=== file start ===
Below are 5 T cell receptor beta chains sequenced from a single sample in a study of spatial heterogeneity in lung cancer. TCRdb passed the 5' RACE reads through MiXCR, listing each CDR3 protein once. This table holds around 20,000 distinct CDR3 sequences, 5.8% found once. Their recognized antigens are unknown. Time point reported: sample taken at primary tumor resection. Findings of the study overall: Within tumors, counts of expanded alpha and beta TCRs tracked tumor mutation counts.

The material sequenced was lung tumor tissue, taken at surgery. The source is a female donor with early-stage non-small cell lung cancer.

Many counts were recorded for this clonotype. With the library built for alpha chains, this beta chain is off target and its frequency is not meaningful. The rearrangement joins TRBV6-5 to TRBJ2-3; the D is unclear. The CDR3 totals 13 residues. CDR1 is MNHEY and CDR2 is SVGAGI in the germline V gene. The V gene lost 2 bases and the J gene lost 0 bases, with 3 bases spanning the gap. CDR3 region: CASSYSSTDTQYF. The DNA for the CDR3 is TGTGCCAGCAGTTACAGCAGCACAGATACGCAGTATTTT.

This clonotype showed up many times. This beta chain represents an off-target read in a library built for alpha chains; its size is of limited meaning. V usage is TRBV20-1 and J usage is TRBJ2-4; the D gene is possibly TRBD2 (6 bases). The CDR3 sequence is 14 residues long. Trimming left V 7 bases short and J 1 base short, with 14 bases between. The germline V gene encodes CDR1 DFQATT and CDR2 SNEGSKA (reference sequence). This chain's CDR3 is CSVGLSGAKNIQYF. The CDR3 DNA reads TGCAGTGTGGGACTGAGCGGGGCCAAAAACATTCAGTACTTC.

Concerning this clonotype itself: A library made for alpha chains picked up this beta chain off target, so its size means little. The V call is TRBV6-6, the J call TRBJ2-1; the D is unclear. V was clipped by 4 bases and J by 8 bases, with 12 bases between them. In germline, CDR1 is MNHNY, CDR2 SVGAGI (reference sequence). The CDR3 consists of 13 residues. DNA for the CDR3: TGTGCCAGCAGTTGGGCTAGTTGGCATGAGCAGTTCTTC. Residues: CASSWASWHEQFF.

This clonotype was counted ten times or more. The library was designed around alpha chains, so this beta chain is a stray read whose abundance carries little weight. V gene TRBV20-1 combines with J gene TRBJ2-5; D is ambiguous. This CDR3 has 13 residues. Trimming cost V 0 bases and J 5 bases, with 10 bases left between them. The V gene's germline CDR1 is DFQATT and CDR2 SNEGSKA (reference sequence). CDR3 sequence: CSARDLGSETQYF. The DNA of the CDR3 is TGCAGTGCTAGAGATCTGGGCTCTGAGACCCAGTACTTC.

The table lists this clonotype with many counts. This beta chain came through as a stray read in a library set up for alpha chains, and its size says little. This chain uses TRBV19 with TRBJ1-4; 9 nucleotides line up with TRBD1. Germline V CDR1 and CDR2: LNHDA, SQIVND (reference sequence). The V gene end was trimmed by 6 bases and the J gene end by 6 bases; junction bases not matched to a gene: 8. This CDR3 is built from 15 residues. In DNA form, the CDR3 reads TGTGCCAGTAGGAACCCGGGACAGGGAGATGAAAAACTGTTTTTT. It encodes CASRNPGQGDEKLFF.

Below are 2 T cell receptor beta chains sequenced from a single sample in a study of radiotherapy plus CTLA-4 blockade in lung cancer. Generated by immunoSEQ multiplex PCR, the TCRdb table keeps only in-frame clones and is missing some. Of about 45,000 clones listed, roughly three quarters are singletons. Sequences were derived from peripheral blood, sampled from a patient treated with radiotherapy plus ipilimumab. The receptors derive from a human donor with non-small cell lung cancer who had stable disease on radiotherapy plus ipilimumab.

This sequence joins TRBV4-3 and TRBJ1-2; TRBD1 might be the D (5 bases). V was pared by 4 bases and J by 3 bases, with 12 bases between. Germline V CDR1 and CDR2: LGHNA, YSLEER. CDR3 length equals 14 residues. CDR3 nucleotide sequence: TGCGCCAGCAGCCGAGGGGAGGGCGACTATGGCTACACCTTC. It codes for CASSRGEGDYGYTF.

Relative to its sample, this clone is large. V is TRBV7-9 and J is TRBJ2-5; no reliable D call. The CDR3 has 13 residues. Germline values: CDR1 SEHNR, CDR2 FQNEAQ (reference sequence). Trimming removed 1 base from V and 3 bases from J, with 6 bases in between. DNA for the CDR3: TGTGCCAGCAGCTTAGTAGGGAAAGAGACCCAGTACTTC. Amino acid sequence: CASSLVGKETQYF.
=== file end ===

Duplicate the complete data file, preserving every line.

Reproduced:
Below are 5 T cell receptor beta chains sequenced from a single sample in a study of spatial heterogeneity in lung cancer. TCRdb passed the 5' RACE reads through MiXCR, listing each CDR3 protein once. This table holds around 20,000 distinct CDR3 sequences, 5.8% found once. Their recognized antigens are unknown. Time point reported: sample taken at primary tumor resection. Findings of the study overall: Within tumors, counts of expanded alpha and beta TCRs tracked tumor mutation counts.

The material sequenced was lung tumor tissue, taken at surgery. The source is a female donor with early-stage non-small cell lung cancer.

Many counts were recorded for this clonotype. With the library built for alpha chains, this beta chain is off target and its frequency is not meaningful. The rearrangement joins TRBV6-5 to TRBJ2-3; the D is unclear. The CDR3 totals 13 residues. CDR1 is MNHEY and CDR2 is SVGAGI in the germline V gene. The V gene lost 2 bases and the J gene lost 0 bases, with 3 bases spanning the gap. CDR3 region: CASSYSSTDTQYF. The DNA for the CDR3 is TGTGCCAGCAGTTACAGCAGCACAGATACGCAGTATTTT.

This clonotype showed up many times. This beta chain represents an off-target read in a library built for alpha chains; its size is of limited meaning. V usage is TRBV20-1 and J usage is TRBJ2-4; the D gene is possibly TRBD2 (6 bases). The CDR3 sequence is 14 residues long. Trimming left V 7 bases short and J 1 base short, with 14 bases between. The germline V gene encodes CDR1 DFQATT and CDR2 SNEGSKA (reference sequence). This chain's CDR3 is CSVGLSGAKNIQYF. The CDR3 DNA reads TGCAGTGTGGGACTGAGCGGGGCCAAAAACATTCAGTACTTC.

Concerning this clonotype itself: A library made for alpha chains picked up this beta chain off target, so its size means little. The V call is TRBV6-6, the J call TRBJ2-1; the D is unclear. V was clipped by 4 bases and J by 8 bases, with 12 bases between them. In germline, CDR1 is MNHNY, CDR2 SVGAGI (reference sequence). The CDR3 consists of 13 residues. DNA for the CDR3: TGTGCCAGCAGTTGGGCTAGTTGGCATGAGCAGTTCTTC. Residues: CASSWASWHEQFF.

This clonotype was counted ten times or more. The library was designed around alpha chains, so this beta chain is a stray read whose abundance carries little weight. V gene TRBV20-1 combines with J gene TRBJ2-5; D is ambiguous. This CDR3 has 13 residues. Trimming cost V 0 bases and J 5 bases, with 10 bases left between them. The V gene's germline CDR1 is DFQATT and CDR2 SNEGSKA (reference sequence). CDR3 sequence: CSARDLGSETQYF. The DNA of the CDR3 is TGCAGTGCTAGAGATCTGGGCTCTGAGACCCAGTACTTC.

The table lists this clonotype with many counts. This beta chain came through as a stray read in a library set up for alpha chains, and its size says little. This chain uses TRBV19 with TRBJ1-4; 9 nucleotides line up with TRBD1. Germline V CDR1 and CDR2: LNHDA, SQIVND (reference sequence). The V gene end was trimmed by 6 bases and the J gene end by 6 bases; junction bases not matched to a gene: 8. This CDR3 is built from 15 residues. In DNA form, the CDR3 reads TGTGCCAGTAGGAACCCGGGACAGGGAGATGAAAAACTGTTTTTT. It encodes CASRNPGQGDEKLFF.

Below are 2 T cell receptor beta chains sequenced from a single sample in a study of radiotherapy plus CTLA-4 blockade in lung cancer. Generated by immunoSEQ multiplex PCR, the TCRdb table keeps only in-frame clones and is missing some. Of about 45,000 clones listed, roughly three quarters are singletons. Sequences were derived from peripheral blood, sampled from a patient treated with radiotherapy plus ipilimumab. The receptors derive from a human donor with non-small cell lung cancer who had stable disease on radiotherapy plus ipilimumab.

This sequence joins TRBV4-3 and TRBJ1-2; TRBD1 might be the D (5 bases). V was pared by 4 bases and J by 3 bases, with 12 bases between. Germline V CDR1 and CDR2: LGHNA, YSLEER. CDR3 length equals 14 residues. CDR3 nucleotide sequence: TGCGCCAGCAGCCGAGGGGAGGGCGACTATGGCTACACCTTC. It codes for CASSRGEGDYGYTF.

Relative to its sample, this clone is large. V is TRBV7-9 and J is TRBJ2-5; no reliable D call. The CDR3 has 13 residues. Germline values: CDR1 SEHNR, CDR2 FQNEAQ (reference sequence). Trimming removed 1 base from V and 3 bases from J, with 6 bases in between. DNA for the CDR3: TGTGCCAGCAGCTTAGTAGGGAAAGAGACCCAGTACTTC. Amino acid sequence: CASSLVGKETQYF.